I grew up a black kid in white classrooms in Silver Spring, Maryland. I tested well and was considered “gifted and talented”. It meant my classes had cutting edge technology, teachers with fancy diplomas, and books without holes because my classmates’ parents were white. They influenced the county to make sure our classes had great resources. As one of the few black kids in these classes, it gave me benefits at a painful cost.
My teachers were white, my classmates were white, I was black.
I boiled, alone, when my history teacher showed pictures of hungry black bodies, piled up like sardines, in wooden boats during the middle passage. I burned, alone and embarrassed, as overzealous classmates explored the word ‘nigger’ in Huckleberry Finn Read loudly. I
stormed out of the classroom, alone and insulted, when a humanities teacher called slavery a “historical inconvenience.”
But racial isolation can be the cost of accessing black children in our schools. It could have broken me, if not for the dinner table. This is where my parents consolidated my emotional holes from school with cultural foundations.
But that’s also where they taught me the business. They spoke to me and my sister like adult professionals as our pre-teen feet dangled from legs too short to reach the ground. As a result, I entered the insensitive world of capitalism and industry with an intimate understanding of its searing coldness. But at this table, I also learned that the business was ripe for gamification. The
the business game has become a passion for me; a passion that feeds me.
Below is an excerpt from my new book, Black magic: what black leaders learned from trauma and triumph, available February 2.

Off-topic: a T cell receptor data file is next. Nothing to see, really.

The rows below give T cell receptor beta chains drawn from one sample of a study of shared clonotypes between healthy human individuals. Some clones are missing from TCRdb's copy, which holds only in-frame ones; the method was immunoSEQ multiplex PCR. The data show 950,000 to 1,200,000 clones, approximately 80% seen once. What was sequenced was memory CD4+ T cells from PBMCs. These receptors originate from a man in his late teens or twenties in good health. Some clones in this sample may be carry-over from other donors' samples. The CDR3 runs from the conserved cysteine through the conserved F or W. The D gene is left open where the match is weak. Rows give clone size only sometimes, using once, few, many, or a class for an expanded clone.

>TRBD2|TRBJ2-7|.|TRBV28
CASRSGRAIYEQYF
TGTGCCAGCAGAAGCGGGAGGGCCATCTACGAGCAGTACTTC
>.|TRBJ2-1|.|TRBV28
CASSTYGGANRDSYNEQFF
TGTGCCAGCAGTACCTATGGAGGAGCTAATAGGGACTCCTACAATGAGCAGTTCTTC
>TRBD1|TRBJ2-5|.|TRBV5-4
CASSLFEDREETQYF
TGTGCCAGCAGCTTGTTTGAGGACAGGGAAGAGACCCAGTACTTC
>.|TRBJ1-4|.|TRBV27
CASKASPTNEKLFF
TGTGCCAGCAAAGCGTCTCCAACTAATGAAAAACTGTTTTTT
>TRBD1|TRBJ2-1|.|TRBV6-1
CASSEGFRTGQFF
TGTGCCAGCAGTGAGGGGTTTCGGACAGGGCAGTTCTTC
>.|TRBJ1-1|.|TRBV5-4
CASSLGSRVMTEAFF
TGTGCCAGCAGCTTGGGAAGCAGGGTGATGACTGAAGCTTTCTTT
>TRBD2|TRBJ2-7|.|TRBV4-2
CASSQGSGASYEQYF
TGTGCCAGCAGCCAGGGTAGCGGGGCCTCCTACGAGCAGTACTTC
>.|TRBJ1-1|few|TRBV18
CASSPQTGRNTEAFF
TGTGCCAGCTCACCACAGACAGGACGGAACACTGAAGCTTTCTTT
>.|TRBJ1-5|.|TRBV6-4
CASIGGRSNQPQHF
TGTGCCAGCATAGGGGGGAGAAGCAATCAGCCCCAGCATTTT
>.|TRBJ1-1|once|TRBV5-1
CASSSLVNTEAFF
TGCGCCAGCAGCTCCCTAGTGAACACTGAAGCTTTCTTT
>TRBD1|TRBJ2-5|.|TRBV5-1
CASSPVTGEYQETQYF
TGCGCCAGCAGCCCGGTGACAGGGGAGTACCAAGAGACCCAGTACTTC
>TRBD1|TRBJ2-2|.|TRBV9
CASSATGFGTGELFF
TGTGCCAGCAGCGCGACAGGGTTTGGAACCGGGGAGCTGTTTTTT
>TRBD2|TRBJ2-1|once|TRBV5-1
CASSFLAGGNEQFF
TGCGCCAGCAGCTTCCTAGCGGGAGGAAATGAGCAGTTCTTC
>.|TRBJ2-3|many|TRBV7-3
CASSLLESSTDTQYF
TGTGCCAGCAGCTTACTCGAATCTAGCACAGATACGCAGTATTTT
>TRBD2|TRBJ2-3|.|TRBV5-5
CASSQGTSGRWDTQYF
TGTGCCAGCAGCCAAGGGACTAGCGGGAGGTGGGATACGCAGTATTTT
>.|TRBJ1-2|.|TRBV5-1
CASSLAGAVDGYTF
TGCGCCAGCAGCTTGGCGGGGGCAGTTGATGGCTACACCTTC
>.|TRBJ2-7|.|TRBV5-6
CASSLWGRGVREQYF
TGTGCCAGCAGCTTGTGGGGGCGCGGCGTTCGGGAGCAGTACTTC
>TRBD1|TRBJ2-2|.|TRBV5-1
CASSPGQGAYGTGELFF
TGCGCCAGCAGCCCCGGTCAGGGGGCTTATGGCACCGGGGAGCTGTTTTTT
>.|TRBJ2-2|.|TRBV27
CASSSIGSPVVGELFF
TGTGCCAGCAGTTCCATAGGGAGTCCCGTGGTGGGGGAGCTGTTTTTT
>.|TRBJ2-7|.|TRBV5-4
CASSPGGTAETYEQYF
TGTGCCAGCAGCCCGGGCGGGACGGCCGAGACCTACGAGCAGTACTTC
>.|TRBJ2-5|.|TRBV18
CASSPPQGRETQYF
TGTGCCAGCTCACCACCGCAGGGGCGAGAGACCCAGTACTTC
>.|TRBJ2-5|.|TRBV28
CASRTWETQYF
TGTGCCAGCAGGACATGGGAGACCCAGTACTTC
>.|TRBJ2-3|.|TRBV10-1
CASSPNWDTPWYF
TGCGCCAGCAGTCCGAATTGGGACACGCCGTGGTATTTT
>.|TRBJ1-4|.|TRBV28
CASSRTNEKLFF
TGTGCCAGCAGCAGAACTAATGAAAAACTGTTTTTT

While my dad seemed to focus on the rules that kept my family physically safe, my mom pushed my sister and I to strategize and be successful. It was his way of providing us with financial security. She taught us the importance of education, business advancement and income as a means for us blacks to ultimately protect ourselves from misinformation, financial predators, and unexpected disasters. The four of us – mom, dad, sister, brother – we sat down to dinner with the family almost every weekday evening in this three story house on the dead end. My parents took turns cooking while my sister and I set the table and listened to Stevie Wonder play in the background. The paintings of my late maternal grandfather adorned the yellow walls of the kitchen. He was a lieutenant colonel in the army and a Vietnam veteran. His paintings depicted people alone with nature. A bullfighter waiting for a charging bull. A camper alone next to a bonfire at night in the woods.
The television was still off. My Xbox was unplugged overnight, so I wouldn’t try to rush over a meal to get back to it. A ringing house phone went unanswered. The door-to-door salespeople stopped coming at dinner time because my dad chased them away. Before a Jehovah’s Witness or unsuspecting Cutco knife salesman could even open his mouth, my father was wasting it.
“We don’t want it and if you keep coming back here it’s going to be a problem,” he said before the guy gave his speech.
My parents protected dinner time because it was their chance to listen to us and teach us who we were and where we came from, before the outside world could impose its Eurocentric perspective on our developing minds. And that kind of enrichment required a high level of isolation and focus on the four of us. No distractions.